Image above: Fr Bede thought that this image of Shiva Nataraja could serve perfectly as an image for the Holy Spirit
This article was first published in The Tablet 9 June 1979 as a meditation for Trinity Sunday
One of the greatest defects of the Christian religion, whether Protestant, Orthodox or Catholic, is that it has no concept of God as Mother. The Holy Trinity in Christian tradition consists of the Father, the Son and the Holy Spirit. The Father and the Son are both masculine by definition and even the Holy Spirit, though it appears as a dove or tongues of fire, is usually referred to as “he”. This is surely very strange, since the Supreme Being is by nature neither masculine nor feminine, and there is no reason why it should be represented as masculine rather than feminine. The reasons why it is so represented in the Hebrew tradition are clearly sociological. The Jews were a patriarchal people, and man alone was held to have supreme authority in the home and in public affairs. St Paul even suggests a theological reason for this, saying that “man is the image and glory of God, but woman is the glory of man” and “man was not made from a woman but woman from man, neither was man created for woman but woman for man” (1 Cor. 11, 7-9). But this is a view which would hardly be accepted today. It is clearly based on a peculiar Jewish understanding of man. For the Hindu there is no such problem. Even in the Vedas God is addressed as both Father and Mother, and the Hindu devotee calls on God as “my Father, my Mother.” The name of Siva, the figure of the Supreme God, can be masculine, feminine or neuter, and Siva is often represented as male and female.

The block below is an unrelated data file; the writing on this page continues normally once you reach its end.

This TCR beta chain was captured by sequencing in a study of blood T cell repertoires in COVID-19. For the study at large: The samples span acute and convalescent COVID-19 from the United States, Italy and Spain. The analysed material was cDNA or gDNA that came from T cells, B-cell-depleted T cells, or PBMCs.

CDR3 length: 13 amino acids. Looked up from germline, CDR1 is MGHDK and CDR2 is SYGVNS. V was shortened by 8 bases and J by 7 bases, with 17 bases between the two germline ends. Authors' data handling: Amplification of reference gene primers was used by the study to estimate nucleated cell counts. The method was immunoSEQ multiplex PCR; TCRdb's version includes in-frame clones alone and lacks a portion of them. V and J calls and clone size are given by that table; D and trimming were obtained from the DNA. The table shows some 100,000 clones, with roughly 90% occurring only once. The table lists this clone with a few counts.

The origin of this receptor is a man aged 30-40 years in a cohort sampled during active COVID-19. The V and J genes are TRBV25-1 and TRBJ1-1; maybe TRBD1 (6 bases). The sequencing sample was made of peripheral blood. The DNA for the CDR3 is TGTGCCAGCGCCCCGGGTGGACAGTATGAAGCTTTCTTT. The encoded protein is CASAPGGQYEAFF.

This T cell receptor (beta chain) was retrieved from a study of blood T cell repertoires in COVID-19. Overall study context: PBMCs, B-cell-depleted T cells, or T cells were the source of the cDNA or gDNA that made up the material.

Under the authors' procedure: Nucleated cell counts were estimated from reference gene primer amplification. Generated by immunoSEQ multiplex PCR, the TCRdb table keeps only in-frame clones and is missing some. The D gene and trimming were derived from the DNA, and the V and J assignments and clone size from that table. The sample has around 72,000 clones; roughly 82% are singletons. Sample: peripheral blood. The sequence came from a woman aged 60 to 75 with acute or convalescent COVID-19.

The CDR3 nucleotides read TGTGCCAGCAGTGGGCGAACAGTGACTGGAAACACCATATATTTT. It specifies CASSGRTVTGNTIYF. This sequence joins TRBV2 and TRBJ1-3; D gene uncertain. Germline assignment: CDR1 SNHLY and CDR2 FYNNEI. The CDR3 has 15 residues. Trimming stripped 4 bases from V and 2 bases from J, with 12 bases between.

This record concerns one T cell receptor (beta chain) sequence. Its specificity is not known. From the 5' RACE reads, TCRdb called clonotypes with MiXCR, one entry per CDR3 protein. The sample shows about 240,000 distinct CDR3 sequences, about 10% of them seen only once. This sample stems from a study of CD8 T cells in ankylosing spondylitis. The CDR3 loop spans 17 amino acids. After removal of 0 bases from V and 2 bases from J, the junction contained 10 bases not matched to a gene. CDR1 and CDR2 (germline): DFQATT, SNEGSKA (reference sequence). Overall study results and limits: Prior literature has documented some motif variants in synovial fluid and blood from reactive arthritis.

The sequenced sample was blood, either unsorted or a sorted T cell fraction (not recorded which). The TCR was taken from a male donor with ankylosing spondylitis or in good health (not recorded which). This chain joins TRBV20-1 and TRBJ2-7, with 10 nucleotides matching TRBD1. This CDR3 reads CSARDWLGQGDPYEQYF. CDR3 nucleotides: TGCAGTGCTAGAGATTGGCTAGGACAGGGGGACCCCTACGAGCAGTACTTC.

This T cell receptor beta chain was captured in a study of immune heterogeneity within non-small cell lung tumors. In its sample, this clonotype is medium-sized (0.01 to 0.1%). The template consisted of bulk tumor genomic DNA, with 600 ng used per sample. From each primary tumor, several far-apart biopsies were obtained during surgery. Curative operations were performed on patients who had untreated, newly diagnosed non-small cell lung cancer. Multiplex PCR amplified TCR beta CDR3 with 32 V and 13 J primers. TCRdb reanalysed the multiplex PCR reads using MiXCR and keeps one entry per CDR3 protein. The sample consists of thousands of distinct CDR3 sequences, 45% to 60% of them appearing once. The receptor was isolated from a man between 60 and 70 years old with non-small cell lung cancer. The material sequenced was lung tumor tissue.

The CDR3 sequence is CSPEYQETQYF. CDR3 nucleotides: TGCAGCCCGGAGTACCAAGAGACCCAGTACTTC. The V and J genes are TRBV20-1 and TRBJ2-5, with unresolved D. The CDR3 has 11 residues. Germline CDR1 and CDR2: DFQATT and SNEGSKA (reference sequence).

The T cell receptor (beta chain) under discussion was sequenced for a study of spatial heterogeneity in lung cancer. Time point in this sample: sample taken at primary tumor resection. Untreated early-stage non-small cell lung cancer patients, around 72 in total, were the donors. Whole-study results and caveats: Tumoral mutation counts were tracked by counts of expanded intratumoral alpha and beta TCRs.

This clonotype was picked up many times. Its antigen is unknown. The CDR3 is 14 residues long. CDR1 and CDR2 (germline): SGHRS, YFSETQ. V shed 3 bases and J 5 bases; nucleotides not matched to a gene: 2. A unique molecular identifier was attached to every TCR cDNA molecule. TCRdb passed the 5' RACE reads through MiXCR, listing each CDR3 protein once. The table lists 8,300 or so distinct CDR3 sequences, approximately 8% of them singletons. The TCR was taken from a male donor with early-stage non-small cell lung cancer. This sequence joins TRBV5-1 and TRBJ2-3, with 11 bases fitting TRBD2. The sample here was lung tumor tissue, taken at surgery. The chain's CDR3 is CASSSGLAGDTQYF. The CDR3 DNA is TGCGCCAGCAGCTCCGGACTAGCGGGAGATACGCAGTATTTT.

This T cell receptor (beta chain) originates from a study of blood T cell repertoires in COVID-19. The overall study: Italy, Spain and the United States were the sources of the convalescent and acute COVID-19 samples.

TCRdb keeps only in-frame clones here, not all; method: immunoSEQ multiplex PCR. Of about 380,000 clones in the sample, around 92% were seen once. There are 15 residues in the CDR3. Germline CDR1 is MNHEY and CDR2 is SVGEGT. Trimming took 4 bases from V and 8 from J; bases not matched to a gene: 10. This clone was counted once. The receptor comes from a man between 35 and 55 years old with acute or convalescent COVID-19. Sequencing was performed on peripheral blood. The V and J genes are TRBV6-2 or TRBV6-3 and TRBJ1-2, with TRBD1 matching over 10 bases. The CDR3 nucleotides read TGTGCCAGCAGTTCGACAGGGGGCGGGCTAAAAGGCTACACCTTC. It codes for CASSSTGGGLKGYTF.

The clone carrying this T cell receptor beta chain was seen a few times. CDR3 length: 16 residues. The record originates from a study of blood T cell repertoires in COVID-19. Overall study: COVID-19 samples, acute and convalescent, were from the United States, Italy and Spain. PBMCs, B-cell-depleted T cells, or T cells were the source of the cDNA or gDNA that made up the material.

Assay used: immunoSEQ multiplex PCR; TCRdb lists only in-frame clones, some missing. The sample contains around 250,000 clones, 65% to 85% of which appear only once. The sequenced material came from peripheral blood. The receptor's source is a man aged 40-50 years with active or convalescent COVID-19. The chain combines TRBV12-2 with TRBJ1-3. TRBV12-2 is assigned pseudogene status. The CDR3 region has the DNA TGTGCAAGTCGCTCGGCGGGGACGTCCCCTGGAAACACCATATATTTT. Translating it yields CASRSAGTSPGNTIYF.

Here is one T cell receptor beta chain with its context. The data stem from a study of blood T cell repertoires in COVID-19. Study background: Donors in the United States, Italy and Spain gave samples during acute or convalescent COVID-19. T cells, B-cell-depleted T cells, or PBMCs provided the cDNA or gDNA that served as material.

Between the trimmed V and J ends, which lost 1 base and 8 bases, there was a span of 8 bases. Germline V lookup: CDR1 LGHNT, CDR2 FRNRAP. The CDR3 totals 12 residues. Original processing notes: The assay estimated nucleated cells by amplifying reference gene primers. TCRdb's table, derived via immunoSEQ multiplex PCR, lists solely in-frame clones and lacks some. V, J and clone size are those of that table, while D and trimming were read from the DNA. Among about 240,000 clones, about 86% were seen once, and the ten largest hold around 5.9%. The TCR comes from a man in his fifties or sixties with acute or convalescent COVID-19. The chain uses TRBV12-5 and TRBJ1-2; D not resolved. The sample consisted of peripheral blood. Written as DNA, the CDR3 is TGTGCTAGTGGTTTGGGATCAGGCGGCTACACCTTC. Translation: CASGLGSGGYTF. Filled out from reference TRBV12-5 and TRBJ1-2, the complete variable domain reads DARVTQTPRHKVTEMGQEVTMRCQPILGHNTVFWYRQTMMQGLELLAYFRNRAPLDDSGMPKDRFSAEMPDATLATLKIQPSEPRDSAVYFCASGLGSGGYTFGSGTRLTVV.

Is it possible to discover a feminine aspect of God in the Christian tradition? I believe that it is. Though Yahweh in the Old Testament is generally represented as a very masculine figure, yet there is another side to him, and Isaiah puts into the mouth of Yahweh the touching words: “Can a woman forget her sucking child, that she should not have compassion on the son of her womb? Yes, these may forget, yet will I not forget thee” (Is. 49, 15). In the New Testament we have also the beautiful saying of Jesus: “O Jerusalem, Jerusalem, killing the prophets and stoning those who are sent to you. How often would I have gathered your children together, as a hen gathers her brood under wings, but you would not” (Mt 23, 37). These are clear indications of a feminine aspect in God, but they do not take us very far. But there are two aspects of Old Testament thought, which would seem to give a solid basis for a conception of God as Mother. The first is that the Hebrew word for Spirit – ruach – is feminine. The significance of this is not developed in the Old Testament, but in the Syriac tradition, which is akin to the Hebrew, the word ruha or ruho remains feminine, and this led to an actual conception of the Holy Spirit as Mother. The expression “our Mother the Holy Spirit,” is found in the Odes of Solomon at the beginning of the 2nd century, in the Gospel of Thomas at the beginning of the 3rd century, and in Aphaates in the 4thcentury. Here then one can say that there was a tradition in the Church which recognised the Holy Spirit as feminine and could speak of her as Mother. But unfortunately, the word for Spirit in Latin is masculine and in Greek neuter, so that this development did not take place in the Greek or Latin Church.